On this day in labor history, the year was 2010.
That was the day thirty-three Chilean miners were finally pulled to safety after being trapped for sixty-nine days.
Workers had been mining copper and gold twenty three hundred feet down, at the San Jose mine near the northern city of Copiapo, when the mine caved in, in early August.
The Compania Minera San Esteban Primera waited several hours to notify authorities and rescue efforts only began two days later.
Trapped miners initially tried to escape through ventilation shafts but found required ladders missing.
Each route they attempted was blocked by fallen rock or threatened additional collapse.
A state owned mining company took over rescue efforts and soon they began, as Geologist Sorena Sorensen noted, prospecting for people.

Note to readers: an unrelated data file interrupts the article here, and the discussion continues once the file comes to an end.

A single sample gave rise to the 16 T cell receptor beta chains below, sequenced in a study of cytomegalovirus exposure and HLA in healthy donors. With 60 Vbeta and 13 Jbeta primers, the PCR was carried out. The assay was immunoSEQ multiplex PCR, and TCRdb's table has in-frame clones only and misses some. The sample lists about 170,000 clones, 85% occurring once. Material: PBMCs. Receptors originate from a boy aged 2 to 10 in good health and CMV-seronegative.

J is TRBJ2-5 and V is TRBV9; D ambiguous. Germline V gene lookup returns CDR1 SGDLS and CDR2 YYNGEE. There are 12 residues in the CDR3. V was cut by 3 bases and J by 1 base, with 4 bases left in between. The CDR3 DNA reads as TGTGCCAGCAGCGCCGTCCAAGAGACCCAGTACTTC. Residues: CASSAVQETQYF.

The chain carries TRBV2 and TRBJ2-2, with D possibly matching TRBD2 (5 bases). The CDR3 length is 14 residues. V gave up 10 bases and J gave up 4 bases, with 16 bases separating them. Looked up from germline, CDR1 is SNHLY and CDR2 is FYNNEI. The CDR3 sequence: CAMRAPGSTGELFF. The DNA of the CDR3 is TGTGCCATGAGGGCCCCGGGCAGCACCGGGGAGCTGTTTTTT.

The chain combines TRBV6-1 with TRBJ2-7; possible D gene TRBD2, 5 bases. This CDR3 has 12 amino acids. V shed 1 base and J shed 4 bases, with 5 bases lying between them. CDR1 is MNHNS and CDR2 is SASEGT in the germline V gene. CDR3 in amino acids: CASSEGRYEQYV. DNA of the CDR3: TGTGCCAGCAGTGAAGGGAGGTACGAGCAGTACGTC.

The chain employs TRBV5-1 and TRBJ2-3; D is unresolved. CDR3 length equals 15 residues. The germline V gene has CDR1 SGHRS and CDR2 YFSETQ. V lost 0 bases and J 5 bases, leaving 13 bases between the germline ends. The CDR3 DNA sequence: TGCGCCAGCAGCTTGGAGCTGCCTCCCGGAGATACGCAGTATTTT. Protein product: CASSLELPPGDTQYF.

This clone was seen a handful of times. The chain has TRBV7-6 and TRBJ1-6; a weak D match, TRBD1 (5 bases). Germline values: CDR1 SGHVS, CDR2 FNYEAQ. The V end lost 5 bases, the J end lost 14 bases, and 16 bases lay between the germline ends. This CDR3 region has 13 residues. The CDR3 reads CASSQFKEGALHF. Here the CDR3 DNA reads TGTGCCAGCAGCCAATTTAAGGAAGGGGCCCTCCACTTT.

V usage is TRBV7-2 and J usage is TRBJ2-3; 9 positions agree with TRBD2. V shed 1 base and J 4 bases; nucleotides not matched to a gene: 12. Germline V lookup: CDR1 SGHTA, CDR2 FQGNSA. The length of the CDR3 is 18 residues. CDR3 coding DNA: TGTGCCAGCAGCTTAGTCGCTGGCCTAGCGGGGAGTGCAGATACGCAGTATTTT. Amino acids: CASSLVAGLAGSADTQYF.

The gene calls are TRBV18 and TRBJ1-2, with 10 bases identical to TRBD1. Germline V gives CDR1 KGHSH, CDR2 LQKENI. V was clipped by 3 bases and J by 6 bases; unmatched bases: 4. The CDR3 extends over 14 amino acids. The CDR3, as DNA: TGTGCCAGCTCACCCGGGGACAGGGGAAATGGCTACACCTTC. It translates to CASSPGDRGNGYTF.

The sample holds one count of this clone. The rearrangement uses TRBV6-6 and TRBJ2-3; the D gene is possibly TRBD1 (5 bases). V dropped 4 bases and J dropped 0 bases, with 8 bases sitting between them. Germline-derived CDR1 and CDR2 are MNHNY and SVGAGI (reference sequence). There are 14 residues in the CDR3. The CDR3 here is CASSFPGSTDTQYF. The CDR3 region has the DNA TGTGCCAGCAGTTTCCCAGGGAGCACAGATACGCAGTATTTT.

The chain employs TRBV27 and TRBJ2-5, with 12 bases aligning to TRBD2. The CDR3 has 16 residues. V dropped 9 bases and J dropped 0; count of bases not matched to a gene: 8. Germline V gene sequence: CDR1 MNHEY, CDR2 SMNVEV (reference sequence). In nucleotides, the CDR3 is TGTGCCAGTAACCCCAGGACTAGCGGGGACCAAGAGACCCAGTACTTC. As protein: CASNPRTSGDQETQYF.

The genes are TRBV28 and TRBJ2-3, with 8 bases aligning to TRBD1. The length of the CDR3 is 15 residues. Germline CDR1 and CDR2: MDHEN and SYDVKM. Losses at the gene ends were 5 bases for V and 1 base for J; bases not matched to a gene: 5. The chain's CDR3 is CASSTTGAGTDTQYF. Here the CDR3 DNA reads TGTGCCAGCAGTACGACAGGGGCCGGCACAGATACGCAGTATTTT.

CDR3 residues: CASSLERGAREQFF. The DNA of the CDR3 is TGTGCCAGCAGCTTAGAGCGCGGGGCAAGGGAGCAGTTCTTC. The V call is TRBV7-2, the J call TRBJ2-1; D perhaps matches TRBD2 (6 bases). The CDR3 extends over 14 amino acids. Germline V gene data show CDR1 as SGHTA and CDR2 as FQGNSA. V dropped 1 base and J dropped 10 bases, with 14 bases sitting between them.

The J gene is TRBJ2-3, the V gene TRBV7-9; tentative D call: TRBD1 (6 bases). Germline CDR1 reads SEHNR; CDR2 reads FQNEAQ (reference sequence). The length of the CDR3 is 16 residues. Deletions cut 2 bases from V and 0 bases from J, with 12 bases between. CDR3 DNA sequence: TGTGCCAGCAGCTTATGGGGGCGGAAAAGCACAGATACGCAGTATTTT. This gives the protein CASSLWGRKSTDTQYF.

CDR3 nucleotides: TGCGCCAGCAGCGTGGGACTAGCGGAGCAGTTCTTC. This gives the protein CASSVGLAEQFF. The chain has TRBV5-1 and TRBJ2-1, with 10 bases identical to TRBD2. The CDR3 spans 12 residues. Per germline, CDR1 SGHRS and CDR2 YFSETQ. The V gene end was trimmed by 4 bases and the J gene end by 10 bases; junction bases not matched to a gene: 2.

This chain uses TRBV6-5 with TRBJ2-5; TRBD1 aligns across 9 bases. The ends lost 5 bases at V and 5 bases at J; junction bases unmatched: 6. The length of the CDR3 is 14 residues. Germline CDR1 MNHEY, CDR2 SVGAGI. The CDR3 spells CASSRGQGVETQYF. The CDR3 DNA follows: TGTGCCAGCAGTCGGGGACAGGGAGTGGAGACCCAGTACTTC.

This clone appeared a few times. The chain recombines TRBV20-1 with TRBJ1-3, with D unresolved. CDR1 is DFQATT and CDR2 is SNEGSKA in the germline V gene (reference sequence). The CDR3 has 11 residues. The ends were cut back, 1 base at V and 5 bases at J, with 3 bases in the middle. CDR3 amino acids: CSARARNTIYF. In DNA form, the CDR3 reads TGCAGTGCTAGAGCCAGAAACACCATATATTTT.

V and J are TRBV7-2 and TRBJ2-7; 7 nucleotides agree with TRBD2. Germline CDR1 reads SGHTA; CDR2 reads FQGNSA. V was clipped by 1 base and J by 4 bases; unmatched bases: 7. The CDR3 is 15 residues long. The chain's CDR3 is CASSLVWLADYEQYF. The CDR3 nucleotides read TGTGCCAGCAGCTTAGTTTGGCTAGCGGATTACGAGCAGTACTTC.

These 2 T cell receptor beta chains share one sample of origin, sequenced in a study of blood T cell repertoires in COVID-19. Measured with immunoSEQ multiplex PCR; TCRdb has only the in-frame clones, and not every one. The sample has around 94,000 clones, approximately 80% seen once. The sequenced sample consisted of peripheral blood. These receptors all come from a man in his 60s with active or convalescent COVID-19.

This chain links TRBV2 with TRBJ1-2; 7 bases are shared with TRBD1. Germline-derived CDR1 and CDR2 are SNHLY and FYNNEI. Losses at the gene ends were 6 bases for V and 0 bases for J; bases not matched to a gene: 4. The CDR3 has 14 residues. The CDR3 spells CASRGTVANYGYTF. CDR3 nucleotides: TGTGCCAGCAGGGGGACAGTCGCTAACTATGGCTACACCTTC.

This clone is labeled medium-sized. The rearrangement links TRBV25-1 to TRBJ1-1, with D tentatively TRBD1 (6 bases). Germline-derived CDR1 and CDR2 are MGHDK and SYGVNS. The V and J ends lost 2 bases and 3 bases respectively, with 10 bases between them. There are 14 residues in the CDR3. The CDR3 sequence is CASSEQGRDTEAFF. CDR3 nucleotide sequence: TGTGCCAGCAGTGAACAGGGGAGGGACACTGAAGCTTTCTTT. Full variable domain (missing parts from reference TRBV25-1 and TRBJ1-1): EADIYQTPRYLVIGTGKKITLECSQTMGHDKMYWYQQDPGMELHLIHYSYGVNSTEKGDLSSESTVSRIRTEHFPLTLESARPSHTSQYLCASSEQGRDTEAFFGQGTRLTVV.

Initial exploratory boreholes failed to locate miners because mineshaft maps had never been updated.
Rescuers had no idea whether miners were even still alive.
Finally, seventeen days later, the eighth borehole reached them.
The miners tapped on the drill and taped notes to it, alerting rescuers above they were indeed alive and well.
Food, medicine and other supplies were lowered down to them as rescue efforts intensified.
Mini cameras were also lowered down and the miners videotaped messages of their continued ordeal.
They told how they continued to search for possible escape routes and agreed to ration their limited food supplies so they could all survive.
The first of three drilling plans to free the miners began.
It was an international effort.
The Chilean Navy consulted with NASA to design and construct the rescue pods.
Throughout the entire process, rescuers worked to prevent additional cave-ins and rock falls.
Finally the extraction process began and in less than 48 hours all emerged as heroes.